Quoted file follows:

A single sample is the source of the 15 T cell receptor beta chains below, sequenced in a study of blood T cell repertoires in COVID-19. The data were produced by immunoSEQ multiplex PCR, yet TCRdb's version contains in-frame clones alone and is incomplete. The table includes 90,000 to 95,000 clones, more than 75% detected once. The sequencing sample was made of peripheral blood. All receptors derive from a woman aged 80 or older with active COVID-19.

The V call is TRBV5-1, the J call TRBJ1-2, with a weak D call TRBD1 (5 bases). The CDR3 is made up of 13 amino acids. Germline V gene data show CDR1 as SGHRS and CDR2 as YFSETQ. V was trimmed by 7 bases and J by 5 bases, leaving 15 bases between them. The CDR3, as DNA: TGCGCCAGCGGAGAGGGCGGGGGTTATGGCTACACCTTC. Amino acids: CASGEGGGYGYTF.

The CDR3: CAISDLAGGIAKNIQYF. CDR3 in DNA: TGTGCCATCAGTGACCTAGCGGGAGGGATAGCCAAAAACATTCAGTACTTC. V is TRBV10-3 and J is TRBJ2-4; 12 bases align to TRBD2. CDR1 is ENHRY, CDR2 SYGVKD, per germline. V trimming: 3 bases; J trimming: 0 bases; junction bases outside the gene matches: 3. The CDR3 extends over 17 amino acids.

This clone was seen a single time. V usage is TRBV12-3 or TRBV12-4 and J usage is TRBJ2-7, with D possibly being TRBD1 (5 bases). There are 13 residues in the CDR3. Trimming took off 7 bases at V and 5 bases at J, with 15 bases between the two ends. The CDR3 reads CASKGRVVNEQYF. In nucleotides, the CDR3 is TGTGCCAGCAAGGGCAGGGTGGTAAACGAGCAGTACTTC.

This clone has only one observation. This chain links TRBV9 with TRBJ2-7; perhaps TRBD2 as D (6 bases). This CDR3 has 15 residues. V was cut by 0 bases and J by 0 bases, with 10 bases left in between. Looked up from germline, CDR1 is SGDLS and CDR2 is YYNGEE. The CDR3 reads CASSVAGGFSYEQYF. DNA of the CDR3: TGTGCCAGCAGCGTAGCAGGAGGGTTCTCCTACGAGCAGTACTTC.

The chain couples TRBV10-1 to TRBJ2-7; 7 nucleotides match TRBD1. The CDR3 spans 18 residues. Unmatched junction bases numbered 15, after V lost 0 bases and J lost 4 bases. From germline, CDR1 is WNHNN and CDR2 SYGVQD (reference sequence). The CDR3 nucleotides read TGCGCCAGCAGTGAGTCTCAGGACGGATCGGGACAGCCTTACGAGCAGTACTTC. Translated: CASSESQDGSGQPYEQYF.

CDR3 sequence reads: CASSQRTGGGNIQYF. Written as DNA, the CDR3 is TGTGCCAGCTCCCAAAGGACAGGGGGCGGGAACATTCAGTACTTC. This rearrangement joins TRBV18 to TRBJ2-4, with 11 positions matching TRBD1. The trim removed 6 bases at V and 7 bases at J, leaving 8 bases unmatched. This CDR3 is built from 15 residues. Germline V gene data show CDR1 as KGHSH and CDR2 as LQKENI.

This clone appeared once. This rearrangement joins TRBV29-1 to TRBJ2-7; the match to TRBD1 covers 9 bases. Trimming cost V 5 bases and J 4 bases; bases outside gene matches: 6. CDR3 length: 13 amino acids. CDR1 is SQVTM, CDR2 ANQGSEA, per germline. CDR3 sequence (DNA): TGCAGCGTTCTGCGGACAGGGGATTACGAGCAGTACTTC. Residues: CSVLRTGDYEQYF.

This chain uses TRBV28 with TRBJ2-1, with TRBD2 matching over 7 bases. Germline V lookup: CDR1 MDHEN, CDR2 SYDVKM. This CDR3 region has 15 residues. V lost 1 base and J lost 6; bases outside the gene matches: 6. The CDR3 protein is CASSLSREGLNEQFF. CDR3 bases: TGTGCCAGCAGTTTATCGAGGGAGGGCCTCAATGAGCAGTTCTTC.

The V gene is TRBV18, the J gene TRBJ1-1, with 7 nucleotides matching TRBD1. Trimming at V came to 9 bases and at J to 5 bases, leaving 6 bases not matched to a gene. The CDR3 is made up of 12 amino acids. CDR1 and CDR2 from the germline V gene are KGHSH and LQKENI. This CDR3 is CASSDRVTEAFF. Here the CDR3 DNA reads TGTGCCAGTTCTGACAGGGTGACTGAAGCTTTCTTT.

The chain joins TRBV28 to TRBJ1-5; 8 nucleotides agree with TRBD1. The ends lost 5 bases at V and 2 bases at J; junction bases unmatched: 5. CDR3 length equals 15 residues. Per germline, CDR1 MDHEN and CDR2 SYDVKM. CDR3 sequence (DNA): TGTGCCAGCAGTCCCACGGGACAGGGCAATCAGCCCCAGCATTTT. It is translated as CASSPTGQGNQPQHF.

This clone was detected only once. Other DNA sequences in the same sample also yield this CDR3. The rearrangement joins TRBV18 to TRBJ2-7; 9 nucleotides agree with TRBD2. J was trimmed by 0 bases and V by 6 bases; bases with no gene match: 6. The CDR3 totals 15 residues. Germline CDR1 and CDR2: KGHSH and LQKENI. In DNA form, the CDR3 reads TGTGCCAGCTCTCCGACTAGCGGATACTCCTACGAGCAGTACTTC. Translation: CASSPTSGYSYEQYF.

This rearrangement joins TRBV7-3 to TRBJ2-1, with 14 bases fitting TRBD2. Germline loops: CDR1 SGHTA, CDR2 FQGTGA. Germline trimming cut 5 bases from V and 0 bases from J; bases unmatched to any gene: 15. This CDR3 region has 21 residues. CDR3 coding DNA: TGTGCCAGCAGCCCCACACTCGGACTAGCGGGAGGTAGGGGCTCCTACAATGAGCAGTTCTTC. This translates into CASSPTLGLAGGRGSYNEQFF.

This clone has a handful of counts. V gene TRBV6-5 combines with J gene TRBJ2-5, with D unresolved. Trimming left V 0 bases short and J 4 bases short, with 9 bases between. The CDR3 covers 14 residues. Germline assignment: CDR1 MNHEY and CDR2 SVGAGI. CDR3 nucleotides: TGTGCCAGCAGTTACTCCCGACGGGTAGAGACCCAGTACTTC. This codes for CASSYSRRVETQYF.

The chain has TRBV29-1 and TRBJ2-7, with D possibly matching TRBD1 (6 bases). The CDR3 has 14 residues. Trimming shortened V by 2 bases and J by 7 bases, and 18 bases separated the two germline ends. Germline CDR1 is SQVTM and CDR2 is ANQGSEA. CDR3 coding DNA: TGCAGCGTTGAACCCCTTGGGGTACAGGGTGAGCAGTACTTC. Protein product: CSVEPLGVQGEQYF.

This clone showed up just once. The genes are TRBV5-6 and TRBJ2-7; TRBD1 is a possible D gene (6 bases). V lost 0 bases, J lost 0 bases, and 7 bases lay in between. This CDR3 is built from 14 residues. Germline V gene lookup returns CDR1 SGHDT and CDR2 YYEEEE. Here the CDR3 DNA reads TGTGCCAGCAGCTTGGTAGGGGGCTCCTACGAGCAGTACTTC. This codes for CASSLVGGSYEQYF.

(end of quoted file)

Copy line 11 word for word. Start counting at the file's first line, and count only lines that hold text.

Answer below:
The chain joins TRBV28 to TRBJ1-5; 8 nucleotides agree with TRBD1. The ends lost 5 bases at V and 2 bases at J; junction bases unmatched: 5. CDR3 length equals 15 residues. Per germline, CDR1 MDHEN and CDR2 SYDVKM. CDR3 sequence (DNA): TGTGCCAGCAGTCCCACGGGACAGGGCAATCAGCCCCAGCATTTT. It is translated as CASSPTGQGNQPQHF.